The meet started as they do with the Medley Relay. As usual, our team flew and we took first. Having shown a glimmer of the Breaststroke to come, I crawled back to the team tent hacked away, waiting for my glory races, conserving energy. My coach came to me and we assessed the rest of the day. I didn’t have the strength to swim all three races. Something had to give. I wasn’t highly ranked for the 200 IM so we canned that. That left the 100 Breast and personal glory or the Free Relay which my team wouldn’t be able to enter without me. Crap. I was a self-centered, shoe-gazer teen dressed all in black when not at the pool. Don’t face me with a choice between being helpful and being out for me!

The mothers of the 8-and-Unders have always been super annoying. They don’t yet get that this is a lifestyle for us; swimming. Not just a day care as it often is for them at this first stage. Many of us harbored dreams of Olympic gold and we saw such ignorant parental interferences were outrageous. The following year they would manage to rally together and fire the best coach we’d ever had because he didn’t coddle their kids with enough play time. ‘Excuse me? We’re here to swim, lady,’ we teens raged.

One of these busy body moms marched over to the tent and stood looming with her hands on her hips. No doubt to spur me on to glory - tell me I could swim both races and do wonderfully - how much her little daughter looked up to me and so forth.

“I think it is so selfish of you to be here, spreading your germs on everyone. You should just go home.”

It was one of those moments where everything gets slow and clear. Were I then the woman I am now I would have simply raised myself up to full height and flogged her with her Talbot’s pearls. Instead I stared at her from my sleeping bag and growled.

“Lady, I’m here so your kid can be on a winning team. You should be thanking me.”

Score one for petulant teenagers!

And just like that, I’d made the point to myself. I called my coach over and told her to scratch me from the Breaststroke. I was there for my team and I would swim the relay.

I’d like to say we swept the race and my sacrifice was for good of all of us. Honestly, I can’t remember. I think we came in fourth. But the fact that we’d placed gave our team enough over-all points to place us above our closest rival team at the end of the meet. More importantly, I’d managed to leak a tiny pink light of humanity through my teen-bitch shell. It would be years before I could look back on my goth-wear and laugh. Years before I wouldn’t face my dad with a “I’m serious! Stop laughing at my clothes! You never understand anything about me. Everything sucks and then you die, don’t you get it? Daaaaaaaaaaaaaaad!”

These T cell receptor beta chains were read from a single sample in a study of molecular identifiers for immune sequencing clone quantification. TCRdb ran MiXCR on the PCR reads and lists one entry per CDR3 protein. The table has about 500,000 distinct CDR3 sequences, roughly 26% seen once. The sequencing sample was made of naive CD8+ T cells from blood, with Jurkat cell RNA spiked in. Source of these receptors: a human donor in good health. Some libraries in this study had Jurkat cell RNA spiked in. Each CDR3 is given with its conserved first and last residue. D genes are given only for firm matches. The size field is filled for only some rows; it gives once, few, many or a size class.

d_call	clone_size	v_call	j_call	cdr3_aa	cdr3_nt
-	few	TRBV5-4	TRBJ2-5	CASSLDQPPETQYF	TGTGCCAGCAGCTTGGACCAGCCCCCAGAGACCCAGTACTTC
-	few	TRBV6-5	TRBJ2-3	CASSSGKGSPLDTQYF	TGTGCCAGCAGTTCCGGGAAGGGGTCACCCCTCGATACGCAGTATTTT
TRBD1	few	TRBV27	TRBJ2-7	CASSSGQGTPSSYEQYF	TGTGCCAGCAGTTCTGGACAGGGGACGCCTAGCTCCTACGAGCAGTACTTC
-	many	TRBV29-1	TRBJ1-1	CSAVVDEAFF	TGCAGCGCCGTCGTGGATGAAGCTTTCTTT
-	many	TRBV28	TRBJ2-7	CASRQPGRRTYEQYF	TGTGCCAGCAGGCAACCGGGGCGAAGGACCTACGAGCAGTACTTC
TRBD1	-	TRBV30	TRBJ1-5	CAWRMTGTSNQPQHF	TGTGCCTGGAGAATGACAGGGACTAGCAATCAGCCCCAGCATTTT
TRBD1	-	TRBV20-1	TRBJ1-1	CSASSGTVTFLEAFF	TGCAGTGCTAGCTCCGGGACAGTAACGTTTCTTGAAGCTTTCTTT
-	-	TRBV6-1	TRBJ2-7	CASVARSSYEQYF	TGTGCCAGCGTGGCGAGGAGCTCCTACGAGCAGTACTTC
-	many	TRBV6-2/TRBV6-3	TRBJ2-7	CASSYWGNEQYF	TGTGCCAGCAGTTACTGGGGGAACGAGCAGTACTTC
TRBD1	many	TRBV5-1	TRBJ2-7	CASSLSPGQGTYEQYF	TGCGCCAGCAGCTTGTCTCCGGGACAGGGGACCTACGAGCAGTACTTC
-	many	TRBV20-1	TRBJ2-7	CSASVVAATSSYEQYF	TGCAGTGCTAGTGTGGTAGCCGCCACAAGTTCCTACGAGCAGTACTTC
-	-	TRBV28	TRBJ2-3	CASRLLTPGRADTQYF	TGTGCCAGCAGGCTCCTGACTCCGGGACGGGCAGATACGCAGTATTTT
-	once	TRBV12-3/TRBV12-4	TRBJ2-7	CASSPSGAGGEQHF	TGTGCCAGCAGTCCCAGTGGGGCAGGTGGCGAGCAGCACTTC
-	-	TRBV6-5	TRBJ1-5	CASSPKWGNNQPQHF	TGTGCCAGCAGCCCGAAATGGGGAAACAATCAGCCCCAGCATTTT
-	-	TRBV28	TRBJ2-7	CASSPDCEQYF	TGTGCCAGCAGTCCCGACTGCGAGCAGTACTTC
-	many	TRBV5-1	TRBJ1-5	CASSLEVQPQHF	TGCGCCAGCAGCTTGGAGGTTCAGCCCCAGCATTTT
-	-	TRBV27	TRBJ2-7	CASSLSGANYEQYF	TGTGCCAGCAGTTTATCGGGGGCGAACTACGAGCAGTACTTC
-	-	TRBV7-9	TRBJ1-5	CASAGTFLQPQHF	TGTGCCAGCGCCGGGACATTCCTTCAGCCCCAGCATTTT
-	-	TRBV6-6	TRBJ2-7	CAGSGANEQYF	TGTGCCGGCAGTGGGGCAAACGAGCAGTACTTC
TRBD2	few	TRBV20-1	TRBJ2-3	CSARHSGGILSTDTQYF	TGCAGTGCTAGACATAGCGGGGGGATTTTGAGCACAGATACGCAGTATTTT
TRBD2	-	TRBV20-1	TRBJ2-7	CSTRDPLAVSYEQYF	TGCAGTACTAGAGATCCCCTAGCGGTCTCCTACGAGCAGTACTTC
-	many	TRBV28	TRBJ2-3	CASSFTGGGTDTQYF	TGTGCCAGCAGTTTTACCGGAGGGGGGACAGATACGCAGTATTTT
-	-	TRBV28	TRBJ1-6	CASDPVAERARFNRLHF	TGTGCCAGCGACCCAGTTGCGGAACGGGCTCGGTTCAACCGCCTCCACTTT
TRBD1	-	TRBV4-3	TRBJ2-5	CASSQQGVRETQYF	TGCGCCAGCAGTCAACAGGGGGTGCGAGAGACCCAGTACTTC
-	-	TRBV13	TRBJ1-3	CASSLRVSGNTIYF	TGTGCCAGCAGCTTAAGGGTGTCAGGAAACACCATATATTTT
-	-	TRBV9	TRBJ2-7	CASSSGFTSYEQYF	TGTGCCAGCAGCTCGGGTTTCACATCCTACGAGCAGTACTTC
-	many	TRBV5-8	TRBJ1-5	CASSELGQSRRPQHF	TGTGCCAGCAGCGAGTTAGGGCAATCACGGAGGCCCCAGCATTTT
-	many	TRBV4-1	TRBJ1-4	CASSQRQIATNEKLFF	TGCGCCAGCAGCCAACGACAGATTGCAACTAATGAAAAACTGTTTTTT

Ah teens. Can’t wait to have my own. I’m sure my parents can’t wait to visit that revenge upon me too. One thing’s for sure, they’ll be swimmers. I hope they wear black, stand up to adults, and occasionally do something for the team.

The funny thing I’d later learn about that summer is that no one remembers the small sacrifices. Good or bad. I’m sure no one but me remembers I gave up what would prove to be my only chance at City Gold for the good of the team. Just like no one remembers whether you took your vacation or worked like a dog. So it all comes down to doing the right thing even though you’ll be the only one who’ll care. Do the thing you’ll feel good about later. Give back. Take that extra vacation. Sitting here coughing away, I’m proud I swam that relay. And I’m the only one who knows. Me and my lung hamster wheel.

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1 Comments:

Blogger Sarah said...

I'm so glad my mom didn't shag a salmon! Great post!

2:06 PM